Priscila Bellini

Brazilian journalist and a Chevening Scholar

Part of Media Freedom

30th July 2019

A newsroom of one’s own: why the talk about media freedom should be attentive to gender

Priscila Bellini

Priscila Bellini is a Brazilian journalist and a Chevening Scholar studying Gender, Media and Culture at the London School of Economics and Political Science.

What does it mean to report freely on issues of public interest, if we are to be attentive to gender? After all, the stories we cover are, oftentimes, marked by gender. The people we interview, the social problems which affect them, the risks they run… They are situated within markers such as gender, race and sexuality. And so are we, as journalists.

Oftentimes, the discussion surrounding media freedom turns to censorship, forms of silencing and violence. However, it is important to take a step further and ask who is subject to what kinds of violence, both online and offline, when writing about those issues. When threats by governments, companies, groups and individuals appear, who is the target? How should we elaborate a response, in the form of policy and protection to journalists?

This becomes particularly evident when one writes about sensitive issues, including those concerning gender. After writing about transphobia and the murder of a Brazilian trans woman back in 2015, for instance, I received comments on my private messages on Facebook. They included derogatory terms, using sexual connotation and terms which were clearly gendered. Reactions to the articles I wrote at the time also accused me of ‘man-hating’ and ‘spreading a feminist gospel’.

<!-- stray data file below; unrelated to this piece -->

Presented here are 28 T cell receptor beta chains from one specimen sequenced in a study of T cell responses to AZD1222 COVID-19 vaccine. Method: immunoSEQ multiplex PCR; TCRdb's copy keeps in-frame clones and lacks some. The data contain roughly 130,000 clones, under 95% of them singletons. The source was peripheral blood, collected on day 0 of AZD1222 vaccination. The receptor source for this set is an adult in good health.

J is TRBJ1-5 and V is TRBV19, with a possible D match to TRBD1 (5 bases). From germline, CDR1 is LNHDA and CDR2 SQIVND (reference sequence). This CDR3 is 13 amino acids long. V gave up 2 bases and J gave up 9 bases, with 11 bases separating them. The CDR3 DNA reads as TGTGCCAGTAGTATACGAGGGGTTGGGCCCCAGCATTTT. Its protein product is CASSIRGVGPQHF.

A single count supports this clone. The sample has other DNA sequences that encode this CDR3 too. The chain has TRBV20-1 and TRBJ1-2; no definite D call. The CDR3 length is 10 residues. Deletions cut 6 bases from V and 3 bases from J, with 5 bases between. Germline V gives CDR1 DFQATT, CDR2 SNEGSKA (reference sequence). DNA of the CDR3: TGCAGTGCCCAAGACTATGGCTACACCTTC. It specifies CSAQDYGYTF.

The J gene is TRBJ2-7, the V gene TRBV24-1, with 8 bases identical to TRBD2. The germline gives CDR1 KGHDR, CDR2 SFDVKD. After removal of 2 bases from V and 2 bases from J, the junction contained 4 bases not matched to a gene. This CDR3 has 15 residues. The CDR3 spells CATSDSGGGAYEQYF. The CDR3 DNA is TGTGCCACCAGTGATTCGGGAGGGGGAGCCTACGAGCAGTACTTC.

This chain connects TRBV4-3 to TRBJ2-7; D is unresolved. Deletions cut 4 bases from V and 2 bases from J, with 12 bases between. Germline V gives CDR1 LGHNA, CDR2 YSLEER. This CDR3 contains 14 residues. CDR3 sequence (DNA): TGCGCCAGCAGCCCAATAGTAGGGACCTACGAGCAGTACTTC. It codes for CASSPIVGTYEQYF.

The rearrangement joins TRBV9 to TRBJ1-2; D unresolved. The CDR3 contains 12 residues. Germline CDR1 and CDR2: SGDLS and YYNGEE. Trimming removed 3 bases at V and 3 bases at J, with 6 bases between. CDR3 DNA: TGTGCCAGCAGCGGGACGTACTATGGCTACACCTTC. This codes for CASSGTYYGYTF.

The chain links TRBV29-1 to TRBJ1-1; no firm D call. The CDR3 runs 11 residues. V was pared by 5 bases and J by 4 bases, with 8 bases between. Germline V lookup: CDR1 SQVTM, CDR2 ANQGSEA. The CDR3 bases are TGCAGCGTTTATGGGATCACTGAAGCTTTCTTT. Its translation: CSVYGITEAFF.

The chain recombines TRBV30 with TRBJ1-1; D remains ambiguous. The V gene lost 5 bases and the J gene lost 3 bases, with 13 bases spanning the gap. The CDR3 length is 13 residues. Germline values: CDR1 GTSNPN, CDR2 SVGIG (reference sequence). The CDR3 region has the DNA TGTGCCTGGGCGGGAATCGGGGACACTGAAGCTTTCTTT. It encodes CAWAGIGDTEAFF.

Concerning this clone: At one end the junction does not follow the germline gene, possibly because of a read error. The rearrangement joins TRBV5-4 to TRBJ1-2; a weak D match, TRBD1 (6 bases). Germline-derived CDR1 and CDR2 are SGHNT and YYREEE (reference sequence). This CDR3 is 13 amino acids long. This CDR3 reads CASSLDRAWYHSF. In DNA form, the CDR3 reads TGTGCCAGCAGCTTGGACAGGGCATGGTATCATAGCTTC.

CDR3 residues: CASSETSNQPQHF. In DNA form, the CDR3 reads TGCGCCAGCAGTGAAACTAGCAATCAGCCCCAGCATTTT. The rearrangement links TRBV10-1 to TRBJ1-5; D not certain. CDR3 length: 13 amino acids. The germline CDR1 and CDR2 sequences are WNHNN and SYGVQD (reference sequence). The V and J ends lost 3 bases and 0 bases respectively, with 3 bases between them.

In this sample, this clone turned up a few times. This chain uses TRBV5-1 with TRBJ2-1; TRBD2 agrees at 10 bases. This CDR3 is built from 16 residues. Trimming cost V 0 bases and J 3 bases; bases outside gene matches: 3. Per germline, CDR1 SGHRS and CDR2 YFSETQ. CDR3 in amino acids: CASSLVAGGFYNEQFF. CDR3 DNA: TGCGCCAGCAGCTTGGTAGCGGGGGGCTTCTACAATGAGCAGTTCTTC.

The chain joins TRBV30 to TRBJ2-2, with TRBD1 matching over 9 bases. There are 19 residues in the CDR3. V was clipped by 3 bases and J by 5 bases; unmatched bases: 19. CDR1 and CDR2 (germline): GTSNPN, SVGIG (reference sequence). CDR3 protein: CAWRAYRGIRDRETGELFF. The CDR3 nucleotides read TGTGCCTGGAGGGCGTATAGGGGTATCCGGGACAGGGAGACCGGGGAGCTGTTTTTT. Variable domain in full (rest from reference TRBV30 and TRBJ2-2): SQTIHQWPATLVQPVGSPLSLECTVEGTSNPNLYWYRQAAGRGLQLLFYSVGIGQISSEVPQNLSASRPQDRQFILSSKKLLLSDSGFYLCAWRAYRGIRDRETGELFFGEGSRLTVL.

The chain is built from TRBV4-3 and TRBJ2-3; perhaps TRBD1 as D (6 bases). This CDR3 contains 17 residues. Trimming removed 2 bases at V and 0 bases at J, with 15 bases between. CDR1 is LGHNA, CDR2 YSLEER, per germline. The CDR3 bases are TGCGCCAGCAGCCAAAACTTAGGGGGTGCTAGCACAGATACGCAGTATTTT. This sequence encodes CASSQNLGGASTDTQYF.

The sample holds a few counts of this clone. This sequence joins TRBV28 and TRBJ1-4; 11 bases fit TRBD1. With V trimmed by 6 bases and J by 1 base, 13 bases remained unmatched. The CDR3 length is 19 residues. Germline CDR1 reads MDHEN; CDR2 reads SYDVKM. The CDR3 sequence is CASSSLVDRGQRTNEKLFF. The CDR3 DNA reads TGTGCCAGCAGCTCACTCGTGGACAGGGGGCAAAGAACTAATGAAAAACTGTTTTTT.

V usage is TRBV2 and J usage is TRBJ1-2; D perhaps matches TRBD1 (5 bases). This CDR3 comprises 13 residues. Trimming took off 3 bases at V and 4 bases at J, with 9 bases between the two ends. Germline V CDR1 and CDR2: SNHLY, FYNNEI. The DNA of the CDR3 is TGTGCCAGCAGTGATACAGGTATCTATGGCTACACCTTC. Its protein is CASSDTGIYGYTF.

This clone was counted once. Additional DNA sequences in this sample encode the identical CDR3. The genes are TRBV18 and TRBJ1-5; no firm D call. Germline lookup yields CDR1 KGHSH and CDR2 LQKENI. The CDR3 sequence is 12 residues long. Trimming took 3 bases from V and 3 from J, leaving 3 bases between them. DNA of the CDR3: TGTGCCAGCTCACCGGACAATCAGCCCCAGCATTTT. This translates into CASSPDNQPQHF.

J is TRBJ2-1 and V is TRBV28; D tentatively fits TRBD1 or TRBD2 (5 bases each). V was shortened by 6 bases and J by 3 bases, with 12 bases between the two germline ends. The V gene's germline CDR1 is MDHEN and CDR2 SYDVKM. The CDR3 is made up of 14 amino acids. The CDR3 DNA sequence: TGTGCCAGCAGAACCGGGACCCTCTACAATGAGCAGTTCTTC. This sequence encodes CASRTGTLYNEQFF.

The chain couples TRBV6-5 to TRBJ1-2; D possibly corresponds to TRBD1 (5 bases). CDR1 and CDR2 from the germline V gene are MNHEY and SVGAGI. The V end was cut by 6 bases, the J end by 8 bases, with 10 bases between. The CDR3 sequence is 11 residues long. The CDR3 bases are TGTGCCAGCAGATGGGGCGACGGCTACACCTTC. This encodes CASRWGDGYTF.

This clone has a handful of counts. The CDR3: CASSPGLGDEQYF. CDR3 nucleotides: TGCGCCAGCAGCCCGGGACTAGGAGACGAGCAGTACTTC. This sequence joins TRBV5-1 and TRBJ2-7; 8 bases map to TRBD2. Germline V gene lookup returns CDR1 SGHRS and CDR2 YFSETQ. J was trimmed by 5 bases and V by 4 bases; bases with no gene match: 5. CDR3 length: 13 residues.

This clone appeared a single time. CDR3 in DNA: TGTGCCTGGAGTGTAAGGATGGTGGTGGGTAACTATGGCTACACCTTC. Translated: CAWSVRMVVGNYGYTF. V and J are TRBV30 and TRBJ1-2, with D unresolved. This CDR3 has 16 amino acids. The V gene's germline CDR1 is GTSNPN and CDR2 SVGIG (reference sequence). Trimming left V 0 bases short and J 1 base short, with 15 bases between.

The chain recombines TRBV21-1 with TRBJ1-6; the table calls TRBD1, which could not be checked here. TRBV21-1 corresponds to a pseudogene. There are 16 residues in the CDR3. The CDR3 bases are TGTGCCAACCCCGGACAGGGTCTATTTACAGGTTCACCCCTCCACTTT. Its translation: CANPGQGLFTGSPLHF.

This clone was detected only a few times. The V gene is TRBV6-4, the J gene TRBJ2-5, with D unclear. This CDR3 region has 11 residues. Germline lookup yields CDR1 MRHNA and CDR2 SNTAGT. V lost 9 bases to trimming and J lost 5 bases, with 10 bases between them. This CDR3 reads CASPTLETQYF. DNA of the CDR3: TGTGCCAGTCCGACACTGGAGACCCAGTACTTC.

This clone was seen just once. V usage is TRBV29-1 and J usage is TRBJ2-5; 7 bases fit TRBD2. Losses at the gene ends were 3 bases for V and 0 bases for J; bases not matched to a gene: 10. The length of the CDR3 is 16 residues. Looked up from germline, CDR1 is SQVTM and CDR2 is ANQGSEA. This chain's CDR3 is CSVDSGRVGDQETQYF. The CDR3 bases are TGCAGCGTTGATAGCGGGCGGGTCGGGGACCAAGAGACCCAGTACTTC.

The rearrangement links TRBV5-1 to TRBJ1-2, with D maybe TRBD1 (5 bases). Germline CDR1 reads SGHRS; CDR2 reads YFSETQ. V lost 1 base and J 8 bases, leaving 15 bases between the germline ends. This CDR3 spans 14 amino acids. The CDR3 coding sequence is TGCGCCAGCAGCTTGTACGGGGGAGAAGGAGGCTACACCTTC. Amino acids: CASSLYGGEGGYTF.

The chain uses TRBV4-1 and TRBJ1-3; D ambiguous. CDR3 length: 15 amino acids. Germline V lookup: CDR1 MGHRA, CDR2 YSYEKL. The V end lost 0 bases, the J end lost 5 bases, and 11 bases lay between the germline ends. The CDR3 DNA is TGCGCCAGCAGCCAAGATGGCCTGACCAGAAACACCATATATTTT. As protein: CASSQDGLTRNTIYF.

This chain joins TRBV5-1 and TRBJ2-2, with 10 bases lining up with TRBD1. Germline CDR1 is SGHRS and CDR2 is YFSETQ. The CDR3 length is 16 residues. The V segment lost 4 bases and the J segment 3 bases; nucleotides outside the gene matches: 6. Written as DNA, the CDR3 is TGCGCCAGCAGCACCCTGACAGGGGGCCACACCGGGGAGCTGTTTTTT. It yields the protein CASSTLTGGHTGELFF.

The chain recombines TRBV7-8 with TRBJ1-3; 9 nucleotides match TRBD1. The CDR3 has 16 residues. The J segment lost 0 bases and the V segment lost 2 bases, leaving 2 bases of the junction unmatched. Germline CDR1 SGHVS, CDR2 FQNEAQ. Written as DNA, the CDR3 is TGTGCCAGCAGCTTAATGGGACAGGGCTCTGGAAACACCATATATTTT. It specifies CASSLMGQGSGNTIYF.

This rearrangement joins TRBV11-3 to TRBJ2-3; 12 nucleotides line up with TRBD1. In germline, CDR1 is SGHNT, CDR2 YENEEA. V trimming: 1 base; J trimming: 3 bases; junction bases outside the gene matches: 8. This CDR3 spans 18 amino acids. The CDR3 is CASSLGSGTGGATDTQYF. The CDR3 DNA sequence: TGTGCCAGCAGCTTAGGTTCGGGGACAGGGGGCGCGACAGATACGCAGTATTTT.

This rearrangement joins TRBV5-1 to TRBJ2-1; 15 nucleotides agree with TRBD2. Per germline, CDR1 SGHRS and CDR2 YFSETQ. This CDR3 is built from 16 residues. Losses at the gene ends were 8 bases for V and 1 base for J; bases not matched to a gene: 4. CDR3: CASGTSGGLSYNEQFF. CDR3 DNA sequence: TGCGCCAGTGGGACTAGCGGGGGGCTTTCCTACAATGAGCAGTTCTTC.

Working on a cover story on rape in Brazil, along with three other journalists, I saw the pattern repeating itself. All of us had social media pages swamped by messages from a ‘troll’ who was angry at the ‘feminists’ in the publication. I remember looking at my cell phone notifications and being shocked by the number of comments on posts, personal photos, private messages. I could not help but wonder why somebody would feel so attacked by an investigation on rape in Brazil. I also noticed, from my experience and from hearing other colleagues’, how the offences and reactions to stories like that were deeply gendered.

Another example comes from the recent report on the Operation Car Wash published by The Intercept, led by the award-winning journalist Glenn Greenwald. He received threats and homophobic abuse, addressed to him and his husband, the politician David Miranda. Comments about his ‘sexual partner’ from political authorities, or associating the gay journalist to HIV, demonstrate the extent to which these violations are expressed along the lines of sexuality. Writing about gender or not, women and LGBTQ+ persons face different forms of harassment and discrimination.

However, facing forms of harassment is not part of the job description, nor should it be. That is, journalists should not have to choose between telling stories and have their mental health and safety preserved. When this choice is imposed, the role of media in covering matters of public interest is at risk. If threats, trolling and offences follow patterns dictated by gender and other markers, the responses need to be sensitive to it. Otherwise, the work of denouncing, providing context and bringing transparency about social problems — from national scandals to everyday local news — is at stake. Arguably, media freedom needs to be seen as more than an abstract concept.

When the work of journalists brings to light schemes of bribery and corruption, or when it denounces human rights violations by governments, it is safeguarding rights. For the interest of the public, media professionals not only alert attention to such violations, but also press for the need of those fundamental rights to become fully realised. However, it is only possible to achieve this by ensuring that violence, harassment and censorship do not get in the way.